Ms. Ayerdi was articulate and her presentation was most professional in explaining this massive inter modal project.
It will take into consideration the November, 2006 Bond Measure on High Speed Rail from Los Angeles to San Francisco.
This project will include 3,000+ housing units (1,200 affordable), large hotel and retail facilities inside and outside the terminal. The open architecture will be similar to Vancouver, B.C.
Her documents are online at: TransbayProject.org
Brian Schmidt, Administrative and Operations Directors, Altamont
Mr. Garzoli and Mr. Schmidt spoke on running California's only conventional rail system operated completely outside of the Amtrak structure. They explored possibilities for ACE service including Modesto, Sacramento, a connection to BART, and service over a restored Dumbarton rail bridge.
--from conference preview
ACE provides onboard Free WiFi Internet and onboard Education with technology provided by the University of Phoenix.
Onboard food and beverage service is provided by the riders! Not a sensitive new age potluck, but the service is provided by the riders, not the food itself.
Online ticketing, including printing of tickets at home or business is used.
Their "Buddy Program" is successful whereby a rider refers another rider and both get 5 days free commute plus 5% off for the person who refers and the one who was referred.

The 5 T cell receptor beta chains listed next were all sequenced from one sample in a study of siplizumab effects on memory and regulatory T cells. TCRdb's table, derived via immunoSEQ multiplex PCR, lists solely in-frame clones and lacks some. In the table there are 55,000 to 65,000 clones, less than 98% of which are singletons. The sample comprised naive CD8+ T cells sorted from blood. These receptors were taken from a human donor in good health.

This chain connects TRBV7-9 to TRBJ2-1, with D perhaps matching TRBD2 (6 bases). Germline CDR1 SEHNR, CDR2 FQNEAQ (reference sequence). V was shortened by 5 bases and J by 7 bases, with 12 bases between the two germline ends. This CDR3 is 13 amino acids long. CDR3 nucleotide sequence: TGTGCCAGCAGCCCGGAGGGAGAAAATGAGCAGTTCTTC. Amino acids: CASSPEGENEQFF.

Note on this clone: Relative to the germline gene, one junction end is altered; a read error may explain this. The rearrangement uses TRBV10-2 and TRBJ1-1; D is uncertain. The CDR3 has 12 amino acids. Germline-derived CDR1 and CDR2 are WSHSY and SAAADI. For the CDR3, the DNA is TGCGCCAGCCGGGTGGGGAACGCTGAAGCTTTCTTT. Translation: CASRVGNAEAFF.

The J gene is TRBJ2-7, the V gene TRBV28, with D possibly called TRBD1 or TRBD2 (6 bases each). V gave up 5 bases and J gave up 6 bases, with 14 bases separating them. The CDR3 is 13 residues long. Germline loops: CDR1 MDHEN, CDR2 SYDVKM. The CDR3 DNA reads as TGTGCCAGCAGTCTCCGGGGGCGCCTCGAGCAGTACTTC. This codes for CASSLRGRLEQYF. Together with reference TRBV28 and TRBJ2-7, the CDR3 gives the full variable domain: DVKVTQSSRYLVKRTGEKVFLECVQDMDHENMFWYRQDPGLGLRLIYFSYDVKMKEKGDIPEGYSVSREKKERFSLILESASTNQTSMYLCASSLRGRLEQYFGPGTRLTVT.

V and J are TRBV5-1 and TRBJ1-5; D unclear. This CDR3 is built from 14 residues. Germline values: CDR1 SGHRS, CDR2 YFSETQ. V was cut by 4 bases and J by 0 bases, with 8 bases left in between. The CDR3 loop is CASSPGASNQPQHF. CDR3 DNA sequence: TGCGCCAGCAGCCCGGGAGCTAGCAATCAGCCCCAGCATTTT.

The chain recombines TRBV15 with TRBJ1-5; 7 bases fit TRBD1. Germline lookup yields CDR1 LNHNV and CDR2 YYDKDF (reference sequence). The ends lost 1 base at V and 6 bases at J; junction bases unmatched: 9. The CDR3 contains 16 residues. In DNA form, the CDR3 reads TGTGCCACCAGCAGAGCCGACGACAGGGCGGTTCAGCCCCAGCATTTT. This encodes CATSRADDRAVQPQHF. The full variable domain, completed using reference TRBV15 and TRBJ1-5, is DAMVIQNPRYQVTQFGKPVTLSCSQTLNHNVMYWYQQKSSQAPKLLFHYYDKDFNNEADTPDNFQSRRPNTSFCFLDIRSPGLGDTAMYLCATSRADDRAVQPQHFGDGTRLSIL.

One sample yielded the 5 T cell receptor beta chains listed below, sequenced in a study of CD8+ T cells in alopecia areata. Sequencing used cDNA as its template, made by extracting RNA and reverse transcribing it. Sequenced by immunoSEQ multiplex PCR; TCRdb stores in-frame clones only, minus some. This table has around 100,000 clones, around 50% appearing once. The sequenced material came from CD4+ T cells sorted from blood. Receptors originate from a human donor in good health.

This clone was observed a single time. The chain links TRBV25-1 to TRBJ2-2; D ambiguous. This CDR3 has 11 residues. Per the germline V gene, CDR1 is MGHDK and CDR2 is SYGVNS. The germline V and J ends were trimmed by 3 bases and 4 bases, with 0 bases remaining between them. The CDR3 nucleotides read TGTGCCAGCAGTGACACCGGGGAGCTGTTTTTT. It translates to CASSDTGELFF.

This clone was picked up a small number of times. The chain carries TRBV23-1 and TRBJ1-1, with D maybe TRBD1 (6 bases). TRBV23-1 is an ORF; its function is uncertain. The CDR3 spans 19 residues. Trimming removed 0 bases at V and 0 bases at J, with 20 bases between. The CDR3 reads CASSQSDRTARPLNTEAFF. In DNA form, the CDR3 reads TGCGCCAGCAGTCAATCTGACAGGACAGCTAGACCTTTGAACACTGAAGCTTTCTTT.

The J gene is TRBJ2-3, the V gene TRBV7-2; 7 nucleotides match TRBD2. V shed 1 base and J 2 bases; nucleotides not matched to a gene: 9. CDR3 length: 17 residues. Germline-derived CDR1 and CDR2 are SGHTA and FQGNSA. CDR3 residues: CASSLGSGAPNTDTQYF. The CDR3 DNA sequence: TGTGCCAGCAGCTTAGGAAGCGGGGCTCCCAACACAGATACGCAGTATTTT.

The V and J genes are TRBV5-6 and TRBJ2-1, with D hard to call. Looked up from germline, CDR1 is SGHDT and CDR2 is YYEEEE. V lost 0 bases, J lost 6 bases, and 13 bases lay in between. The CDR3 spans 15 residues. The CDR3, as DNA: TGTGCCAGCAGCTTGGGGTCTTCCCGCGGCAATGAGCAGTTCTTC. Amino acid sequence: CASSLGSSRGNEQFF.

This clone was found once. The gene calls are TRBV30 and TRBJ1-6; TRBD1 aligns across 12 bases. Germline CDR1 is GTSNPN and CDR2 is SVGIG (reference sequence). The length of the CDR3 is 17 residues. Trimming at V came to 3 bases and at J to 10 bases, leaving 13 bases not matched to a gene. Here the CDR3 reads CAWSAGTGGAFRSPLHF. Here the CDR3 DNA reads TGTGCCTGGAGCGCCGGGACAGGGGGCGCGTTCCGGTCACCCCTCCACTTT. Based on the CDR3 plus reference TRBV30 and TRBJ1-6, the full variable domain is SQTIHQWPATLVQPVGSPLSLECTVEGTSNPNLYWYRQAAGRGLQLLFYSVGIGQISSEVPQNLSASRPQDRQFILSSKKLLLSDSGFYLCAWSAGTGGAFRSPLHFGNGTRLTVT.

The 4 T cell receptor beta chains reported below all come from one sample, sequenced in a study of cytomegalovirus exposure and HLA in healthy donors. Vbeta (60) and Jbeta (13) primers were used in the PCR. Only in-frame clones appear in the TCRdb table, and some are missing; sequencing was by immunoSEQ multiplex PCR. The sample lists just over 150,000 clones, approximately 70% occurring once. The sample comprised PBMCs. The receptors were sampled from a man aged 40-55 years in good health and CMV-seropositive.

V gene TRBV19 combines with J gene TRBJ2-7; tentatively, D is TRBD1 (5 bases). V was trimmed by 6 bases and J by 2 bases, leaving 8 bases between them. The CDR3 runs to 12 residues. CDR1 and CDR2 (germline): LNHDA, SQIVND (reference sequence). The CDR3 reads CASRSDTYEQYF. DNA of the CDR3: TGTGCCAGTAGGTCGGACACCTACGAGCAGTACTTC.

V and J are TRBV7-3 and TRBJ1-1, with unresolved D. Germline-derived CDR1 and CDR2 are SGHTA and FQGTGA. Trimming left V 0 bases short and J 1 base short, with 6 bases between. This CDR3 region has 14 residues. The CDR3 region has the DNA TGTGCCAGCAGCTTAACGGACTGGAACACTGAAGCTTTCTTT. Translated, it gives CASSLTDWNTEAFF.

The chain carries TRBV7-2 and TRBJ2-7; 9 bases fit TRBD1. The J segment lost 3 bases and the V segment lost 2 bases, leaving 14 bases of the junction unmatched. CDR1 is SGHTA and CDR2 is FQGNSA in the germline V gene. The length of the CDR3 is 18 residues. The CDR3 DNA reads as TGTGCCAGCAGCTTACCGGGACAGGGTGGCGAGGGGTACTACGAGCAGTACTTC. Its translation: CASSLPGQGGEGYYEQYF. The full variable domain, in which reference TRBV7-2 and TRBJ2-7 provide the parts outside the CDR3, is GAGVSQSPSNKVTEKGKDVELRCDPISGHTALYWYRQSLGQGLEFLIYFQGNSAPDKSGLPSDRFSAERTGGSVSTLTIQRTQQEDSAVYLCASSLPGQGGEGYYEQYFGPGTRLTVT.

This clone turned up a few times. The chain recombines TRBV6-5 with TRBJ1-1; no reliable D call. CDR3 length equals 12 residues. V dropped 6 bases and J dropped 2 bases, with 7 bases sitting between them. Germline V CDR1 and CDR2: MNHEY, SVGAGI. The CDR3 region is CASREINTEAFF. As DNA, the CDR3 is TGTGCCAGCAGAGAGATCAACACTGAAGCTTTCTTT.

Future Plans: Central Valley Express
A Feature Panel on the Status of California High-Speed Rail and Incremental Alternatives to line north and south should the project fail to be built in a timely manner. The panel will feature:
•Melissa Hippard, Director, Loma Prieta Chapter of the Sierra Club, who coordinated their review of the high-speed rail draft EIR for the Bay Area to Central Valley mountain crossing.
•Sean Holstege of the Oakland Tribune, who recently wrote several articles on the politics of the California High-Speed Rail Authority and those seeking to gain from manipulation of and speculation on the high-speed rail planning process.
•Members of TRAC's high-speed rail project team that submitted comments about the California high-speed rail project.
--from conference preview